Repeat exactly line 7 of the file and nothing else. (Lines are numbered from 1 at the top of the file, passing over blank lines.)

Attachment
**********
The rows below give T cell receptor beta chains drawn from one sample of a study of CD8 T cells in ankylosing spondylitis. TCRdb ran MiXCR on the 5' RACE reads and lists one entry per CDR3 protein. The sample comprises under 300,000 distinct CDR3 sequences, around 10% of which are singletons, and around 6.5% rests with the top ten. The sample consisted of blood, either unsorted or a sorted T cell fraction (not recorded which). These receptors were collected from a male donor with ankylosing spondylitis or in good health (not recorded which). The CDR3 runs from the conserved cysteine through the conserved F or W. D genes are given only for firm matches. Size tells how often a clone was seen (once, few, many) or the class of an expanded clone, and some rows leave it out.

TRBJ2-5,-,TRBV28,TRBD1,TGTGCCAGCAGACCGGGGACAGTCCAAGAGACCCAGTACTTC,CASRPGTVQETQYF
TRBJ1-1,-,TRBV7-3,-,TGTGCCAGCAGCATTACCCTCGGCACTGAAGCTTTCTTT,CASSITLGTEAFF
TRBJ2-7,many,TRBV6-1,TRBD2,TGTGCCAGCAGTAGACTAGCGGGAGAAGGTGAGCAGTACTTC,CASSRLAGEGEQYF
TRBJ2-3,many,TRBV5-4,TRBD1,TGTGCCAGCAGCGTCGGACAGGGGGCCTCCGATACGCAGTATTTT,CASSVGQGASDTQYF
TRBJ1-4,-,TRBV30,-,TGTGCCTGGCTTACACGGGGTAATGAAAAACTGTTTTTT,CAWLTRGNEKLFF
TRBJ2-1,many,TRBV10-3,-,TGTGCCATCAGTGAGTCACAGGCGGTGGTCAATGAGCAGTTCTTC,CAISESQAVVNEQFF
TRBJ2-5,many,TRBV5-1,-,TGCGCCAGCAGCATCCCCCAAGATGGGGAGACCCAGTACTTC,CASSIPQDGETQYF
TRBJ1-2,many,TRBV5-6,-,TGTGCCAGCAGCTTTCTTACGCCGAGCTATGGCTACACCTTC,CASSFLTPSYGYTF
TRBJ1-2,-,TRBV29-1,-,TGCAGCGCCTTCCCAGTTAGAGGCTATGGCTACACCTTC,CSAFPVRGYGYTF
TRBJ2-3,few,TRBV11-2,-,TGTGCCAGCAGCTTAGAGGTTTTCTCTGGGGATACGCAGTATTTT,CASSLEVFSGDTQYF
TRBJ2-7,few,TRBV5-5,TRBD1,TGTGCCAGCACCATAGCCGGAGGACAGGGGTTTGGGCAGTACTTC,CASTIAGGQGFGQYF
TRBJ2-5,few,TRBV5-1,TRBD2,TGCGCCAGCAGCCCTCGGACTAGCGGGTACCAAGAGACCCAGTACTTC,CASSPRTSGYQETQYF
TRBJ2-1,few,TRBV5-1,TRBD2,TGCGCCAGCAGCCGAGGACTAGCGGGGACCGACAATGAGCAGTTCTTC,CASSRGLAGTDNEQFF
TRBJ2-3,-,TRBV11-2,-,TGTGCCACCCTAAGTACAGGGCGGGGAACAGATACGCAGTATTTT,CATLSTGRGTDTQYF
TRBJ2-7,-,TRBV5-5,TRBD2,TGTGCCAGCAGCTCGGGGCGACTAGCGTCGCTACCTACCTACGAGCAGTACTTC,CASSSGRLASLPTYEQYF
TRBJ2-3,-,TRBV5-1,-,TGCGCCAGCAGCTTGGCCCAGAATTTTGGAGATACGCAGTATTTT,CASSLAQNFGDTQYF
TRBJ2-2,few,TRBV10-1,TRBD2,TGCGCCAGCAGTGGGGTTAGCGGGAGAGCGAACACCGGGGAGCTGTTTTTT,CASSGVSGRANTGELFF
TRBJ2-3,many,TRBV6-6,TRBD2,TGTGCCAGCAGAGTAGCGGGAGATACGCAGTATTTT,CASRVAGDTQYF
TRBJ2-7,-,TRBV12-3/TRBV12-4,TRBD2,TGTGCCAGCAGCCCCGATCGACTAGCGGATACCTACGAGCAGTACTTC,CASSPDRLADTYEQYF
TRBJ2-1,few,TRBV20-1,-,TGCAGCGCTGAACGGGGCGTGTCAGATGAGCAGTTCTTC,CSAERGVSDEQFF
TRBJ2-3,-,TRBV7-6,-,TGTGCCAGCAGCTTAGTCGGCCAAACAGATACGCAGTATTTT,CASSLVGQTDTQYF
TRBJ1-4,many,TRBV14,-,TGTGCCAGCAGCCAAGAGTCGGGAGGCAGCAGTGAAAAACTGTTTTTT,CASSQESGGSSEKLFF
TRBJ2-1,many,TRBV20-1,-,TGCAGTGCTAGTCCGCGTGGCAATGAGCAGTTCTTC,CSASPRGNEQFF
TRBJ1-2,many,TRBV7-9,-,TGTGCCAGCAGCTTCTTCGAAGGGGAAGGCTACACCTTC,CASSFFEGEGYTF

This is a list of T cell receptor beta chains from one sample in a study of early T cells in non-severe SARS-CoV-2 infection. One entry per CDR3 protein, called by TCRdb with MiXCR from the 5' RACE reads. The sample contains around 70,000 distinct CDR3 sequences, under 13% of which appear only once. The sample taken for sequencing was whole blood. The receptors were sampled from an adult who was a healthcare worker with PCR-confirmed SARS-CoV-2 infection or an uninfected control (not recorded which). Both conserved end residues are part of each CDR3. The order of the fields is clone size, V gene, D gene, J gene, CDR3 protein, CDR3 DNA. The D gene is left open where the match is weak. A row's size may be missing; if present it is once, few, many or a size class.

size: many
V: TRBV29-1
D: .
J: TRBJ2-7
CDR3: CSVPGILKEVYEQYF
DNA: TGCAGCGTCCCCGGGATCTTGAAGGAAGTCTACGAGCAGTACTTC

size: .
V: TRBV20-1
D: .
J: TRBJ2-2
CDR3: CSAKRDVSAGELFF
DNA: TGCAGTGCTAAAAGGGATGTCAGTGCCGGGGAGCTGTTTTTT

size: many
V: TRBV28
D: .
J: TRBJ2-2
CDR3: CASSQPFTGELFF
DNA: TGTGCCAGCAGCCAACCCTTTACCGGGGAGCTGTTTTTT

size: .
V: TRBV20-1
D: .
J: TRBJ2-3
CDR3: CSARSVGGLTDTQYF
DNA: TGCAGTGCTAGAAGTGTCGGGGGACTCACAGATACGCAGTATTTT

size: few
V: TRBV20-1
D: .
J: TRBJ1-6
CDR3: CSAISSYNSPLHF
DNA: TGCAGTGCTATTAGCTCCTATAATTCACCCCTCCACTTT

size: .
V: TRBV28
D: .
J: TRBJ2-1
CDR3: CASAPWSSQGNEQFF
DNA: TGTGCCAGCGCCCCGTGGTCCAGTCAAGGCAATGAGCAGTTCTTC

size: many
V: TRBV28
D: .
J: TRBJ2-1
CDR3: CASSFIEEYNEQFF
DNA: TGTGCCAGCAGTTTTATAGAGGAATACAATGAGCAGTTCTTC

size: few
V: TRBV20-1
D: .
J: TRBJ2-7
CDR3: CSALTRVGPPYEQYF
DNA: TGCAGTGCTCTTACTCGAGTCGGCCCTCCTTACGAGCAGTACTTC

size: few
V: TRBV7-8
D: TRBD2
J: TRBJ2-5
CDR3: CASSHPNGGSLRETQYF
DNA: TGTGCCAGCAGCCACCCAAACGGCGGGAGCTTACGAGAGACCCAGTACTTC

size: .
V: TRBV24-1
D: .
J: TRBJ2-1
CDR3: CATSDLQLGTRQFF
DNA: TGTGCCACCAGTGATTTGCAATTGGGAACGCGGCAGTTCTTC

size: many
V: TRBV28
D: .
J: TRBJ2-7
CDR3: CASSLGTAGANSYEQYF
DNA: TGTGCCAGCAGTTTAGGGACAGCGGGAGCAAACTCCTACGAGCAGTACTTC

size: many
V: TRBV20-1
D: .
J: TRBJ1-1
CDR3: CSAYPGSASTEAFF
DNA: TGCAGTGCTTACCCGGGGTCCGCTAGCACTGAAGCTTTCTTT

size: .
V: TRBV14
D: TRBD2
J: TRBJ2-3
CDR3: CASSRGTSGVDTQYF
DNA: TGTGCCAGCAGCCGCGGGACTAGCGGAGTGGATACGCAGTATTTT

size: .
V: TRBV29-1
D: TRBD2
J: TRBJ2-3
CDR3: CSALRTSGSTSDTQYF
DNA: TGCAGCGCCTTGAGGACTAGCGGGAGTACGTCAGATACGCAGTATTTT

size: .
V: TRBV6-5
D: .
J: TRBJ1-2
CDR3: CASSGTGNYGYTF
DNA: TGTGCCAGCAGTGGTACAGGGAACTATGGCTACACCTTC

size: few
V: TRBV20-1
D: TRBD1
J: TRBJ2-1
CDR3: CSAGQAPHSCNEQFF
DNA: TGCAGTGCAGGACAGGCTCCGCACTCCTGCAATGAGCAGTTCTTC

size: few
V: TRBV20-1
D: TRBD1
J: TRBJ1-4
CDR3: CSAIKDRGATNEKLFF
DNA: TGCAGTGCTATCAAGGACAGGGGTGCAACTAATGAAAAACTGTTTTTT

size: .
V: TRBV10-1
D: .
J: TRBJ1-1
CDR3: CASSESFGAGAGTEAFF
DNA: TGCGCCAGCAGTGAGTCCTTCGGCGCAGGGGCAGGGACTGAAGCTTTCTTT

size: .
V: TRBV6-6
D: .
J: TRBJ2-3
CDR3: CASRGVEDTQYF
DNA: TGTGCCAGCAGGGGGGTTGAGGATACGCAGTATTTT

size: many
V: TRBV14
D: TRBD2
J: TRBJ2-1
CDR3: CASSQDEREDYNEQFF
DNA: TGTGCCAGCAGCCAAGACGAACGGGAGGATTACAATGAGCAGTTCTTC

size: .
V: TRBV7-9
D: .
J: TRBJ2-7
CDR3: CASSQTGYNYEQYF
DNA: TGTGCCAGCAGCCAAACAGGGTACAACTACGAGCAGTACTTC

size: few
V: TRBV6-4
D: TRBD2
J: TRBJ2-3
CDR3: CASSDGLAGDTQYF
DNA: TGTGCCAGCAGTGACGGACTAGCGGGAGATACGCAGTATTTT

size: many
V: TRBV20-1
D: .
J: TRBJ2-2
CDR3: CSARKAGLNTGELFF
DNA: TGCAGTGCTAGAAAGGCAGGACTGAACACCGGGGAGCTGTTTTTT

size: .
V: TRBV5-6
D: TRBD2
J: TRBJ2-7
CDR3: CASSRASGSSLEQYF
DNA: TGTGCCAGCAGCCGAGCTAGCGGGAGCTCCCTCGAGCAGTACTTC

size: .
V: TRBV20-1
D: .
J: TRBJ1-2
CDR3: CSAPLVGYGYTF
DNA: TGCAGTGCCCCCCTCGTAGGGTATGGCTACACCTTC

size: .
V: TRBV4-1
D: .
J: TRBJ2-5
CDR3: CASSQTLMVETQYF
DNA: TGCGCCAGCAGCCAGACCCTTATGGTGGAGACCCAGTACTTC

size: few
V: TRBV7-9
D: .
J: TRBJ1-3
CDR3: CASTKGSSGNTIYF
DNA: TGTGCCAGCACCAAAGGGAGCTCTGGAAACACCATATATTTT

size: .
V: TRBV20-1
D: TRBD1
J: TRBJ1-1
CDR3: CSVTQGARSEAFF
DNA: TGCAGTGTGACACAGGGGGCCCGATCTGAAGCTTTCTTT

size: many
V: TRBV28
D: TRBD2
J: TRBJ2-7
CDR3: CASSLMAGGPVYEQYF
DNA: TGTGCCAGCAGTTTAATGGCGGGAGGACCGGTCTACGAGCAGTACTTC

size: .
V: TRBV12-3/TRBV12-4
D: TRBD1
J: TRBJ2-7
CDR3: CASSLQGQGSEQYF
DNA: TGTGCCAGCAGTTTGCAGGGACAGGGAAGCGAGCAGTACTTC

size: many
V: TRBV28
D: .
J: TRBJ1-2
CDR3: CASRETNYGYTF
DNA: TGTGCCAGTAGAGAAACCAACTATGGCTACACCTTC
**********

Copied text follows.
TRBJ2-1,many,TRBV10-3,-,TGTGCCATCAGTGAGTCACAGGCGGTGGTCAATGAGCAGTTCTTC,CAISESQAVVNEQFF